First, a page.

Remember that I plan to add a couple of wire bar accents to the face of this piece. Those also had to be cut, annealed, and sanded smooth. Then I had to sweat some solder onto one side of each piece of wire so they can be soldered to the face of the setting.

Here are those wire parts with a couple of the small sanding sticks I use. I also have larger sanding sticks, made by wrapping sandpaper tightly around paint stir sticks — better for working on bigger surfaces.

Like filing, sanding takes much longer than shaping a piece or hammering a texture onto a surface (which I also did).

Dinner time rolled around before I got past this stage. I will get on with this job as time permits and will post the rest of the story here.

Wednesday, 4 February 2015


Making Marmalade

I spent the past few days making marmalade and it crossed my mind that it is a bit like creating a piece of jewelry. Think not? Let's see about that.

1. Preparation

In either case, you have to start by selecting your raw materials and preparing them.

You can make orange marmalade from any kind of oranges, but we think only Sevilles produce the real deal. I can purchase silver and stones any time I want but these oranges are only around for a short time at the end of January and beginning of February. The time table is not negotiable. I was just lucky that my nasty sinus infection cleared off before I had to start on this project. I have read that one can buy the oranges and freeze them to make jam later but we don't have that much freezer space.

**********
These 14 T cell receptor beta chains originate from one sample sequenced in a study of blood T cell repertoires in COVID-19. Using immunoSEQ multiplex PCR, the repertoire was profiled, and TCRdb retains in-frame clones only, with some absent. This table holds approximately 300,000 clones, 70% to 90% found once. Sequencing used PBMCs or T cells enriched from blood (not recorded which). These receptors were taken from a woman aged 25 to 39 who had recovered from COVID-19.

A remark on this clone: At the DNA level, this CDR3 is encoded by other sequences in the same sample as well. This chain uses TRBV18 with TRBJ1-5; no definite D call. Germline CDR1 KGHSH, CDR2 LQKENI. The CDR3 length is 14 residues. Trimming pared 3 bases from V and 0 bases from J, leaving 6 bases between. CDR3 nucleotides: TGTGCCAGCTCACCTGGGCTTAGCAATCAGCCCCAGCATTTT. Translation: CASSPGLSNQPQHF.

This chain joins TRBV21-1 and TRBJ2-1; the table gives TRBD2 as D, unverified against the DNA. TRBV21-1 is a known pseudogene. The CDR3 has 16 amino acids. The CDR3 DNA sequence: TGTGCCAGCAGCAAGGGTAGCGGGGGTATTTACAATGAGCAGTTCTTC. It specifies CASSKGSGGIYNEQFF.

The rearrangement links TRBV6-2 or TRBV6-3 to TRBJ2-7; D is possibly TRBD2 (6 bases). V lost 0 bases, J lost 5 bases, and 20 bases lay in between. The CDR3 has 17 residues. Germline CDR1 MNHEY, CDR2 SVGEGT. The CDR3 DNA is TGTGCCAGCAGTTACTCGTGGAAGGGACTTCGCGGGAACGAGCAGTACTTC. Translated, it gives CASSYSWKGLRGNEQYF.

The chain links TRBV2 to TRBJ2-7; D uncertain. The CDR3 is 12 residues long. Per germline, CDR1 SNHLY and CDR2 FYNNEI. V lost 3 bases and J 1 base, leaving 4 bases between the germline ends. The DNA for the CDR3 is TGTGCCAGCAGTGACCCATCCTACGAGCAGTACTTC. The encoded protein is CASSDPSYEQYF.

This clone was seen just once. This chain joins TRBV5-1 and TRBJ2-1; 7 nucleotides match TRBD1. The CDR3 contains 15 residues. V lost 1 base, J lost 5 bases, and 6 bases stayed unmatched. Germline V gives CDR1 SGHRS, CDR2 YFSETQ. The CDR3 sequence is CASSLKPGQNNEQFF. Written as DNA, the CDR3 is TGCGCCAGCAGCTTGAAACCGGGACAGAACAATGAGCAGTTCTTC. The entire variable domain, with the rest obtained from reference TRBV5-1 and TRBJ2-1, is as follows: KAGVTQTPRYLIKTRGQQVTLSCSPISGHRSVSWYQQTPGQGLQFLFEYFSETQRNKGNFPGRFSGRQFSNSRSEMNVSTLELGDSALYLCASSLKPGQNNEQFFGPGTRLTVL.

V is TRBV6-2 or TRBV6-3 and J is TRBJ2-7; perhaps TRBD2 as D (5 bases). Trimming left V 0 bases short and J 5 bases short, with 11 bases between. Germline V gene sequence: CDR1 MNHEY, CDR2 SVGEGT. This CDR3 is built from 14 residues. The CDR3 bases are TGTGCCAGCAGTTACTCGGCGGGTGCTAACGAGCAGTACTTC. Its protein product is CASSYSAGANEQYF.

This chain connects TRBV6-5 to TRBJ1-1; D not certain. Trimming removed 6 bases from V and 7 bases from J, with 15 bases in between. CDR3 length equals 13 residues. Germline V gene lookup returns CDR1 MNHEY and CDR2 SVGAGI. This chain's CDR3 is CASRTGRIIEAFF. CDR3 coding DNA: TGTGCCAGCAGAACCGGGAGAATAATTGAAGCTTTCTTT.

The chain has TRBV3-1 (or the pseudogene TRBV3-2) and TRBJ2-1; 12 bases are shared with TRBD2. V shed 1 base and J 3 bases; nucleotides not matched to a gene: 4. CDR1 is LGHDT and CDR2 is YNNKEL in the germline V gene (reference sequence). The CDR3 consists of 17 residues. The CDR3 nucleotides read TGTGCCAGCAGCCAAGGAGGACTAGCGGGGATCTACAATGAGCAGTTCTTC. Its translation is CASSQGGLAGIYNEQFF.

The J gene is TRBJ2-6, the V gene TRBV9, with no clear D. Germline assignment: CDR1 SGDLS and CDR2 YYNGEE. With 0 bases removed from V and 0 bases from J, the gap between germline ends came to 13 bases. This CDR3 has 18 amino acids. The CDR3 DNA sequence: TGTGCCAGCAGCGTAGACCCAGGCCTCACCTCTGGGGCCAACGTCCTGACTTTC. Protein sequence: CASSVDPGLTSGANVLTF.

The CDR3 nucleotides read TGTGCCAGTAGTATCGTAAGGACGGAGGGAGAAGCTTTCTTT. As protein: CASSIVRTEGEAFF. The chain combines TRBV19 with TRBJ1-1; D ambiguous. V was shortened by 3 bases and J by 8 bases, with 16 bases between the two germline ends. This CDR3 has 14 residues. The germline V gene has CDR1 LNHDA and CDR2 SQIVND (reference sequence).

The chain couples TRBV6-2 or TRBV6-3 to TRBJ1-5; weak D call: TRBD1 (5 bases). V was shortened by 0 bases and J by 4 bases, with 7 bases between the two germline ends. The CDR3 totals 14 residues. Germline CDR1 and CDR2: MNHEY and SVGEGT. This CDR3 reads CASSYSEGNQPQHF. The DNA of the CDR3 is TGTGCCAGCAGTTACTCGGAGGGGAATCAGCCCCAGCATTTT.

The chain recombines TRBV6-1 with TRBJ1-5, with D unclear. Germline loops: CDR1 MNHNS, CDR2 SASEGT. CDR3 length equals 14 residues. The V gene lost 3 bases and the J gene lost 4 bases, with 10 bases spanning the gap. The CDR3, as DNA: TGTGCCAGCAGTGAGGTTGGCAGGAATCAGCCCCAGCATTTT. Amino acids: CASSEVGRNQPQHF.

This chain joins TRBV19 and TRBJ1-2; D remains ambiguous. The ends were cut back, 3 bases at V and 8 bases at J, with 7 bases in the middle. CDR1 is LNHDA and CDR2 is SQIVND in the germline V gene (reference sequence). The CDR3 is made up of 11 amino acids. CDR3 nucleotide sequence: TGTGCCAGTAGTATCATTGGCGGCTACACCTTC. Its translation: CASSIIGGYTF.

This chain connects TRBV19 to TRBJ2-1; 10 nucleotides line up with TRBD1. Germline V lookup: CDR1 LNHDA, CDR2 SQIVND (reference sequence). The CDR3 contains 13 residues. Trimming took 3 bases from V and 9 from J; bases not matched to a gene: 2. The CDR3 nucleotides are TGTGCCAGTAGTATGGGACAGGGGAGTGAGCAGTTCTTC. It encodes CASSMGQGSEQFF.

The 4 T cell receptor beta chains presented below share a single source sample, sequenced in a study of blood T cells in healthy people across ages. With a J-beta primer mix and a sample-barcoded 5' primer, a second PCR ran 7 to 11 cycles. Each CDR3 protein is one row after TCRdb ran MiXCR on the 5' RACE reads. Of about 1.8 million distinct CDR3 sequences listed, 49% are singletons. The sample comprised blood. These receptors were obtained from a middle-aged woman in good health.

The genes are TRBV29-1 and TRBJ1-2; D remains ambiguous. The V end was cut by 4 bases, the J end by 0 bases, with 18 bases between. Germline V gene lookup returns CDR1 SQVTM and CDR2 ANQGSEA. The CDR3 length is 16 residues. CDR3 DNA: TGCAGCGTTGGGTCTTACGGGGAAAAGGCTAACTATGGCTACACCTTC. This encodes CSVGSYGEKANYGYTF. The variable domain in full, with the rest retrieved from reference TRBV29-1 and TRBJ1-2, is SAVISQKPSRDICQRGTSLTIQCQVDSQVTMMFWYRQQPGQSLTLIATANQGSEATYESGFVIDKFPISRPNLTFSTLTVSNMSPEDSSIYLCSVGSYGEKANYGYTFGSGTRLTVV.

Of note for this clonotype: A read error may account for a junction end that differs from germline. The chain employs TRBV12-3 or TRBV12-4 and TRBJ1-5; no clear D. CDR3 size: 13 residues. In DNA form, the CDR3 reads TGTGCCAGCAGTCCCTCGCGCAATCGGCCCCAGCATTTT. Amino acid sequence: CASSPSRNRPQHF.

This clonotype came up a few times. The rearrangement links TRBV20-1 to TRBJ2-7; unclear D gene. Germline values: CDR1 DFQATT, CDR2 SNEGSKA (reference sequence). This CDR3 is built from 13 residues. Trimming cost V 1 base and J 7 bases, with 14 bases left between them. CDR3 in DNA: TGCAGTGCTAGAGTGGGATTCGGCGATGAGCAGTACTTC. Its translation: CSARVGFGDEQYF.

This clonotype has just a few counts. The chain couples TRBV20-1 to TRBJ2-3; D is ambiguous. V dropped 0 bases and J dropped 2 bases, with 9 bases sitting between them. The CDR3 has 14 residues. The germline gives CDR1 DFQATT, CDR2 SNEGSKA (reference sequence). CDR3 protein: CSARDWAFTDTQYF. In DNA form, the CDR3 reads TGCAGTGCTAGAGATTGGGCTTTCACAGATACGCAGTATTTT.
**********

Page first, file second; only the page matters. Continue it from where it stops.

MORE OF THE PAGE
Here, I was juicing the oranges. All the flesh and pits are tied in a cheesecloth pouch and, of course, the peel gets slivered.

2. Apply heat

Making jewelry involves a lot of work with a torch. Silver has to be annealed to make it workable and it takes a bunch of carefully applied heat to make a solder joint ;-)

Making marmalade involves two heat steps. First, you simmer the juice, bag of pith and pits with the peel. Once the peel is soft enough, you squeeze all the juices you can from the cheesecloth bag then add sugar to the juice and peel mixture. Time to apply more heat (but, luckily, you can do the first step and hold the mixture overnight to finish the next day).

This photo shows the juice, peel and sugar mix coming to a boil. The thermometer tells me when the mixture has reached setting point (although I always do the traditional wrinkle test too!).

I am very happy with my new candy thermometer.  The old one wasn't long enough for the kettle so I had to keep dipping it in, holding it with tongs, to check temperature. Tricky task with all the steam coming at you!

3. Package the Product

Here is the second batch made for 2015. All ready to go into the pantry

Now I can get back to my bench ;-) Happy dance!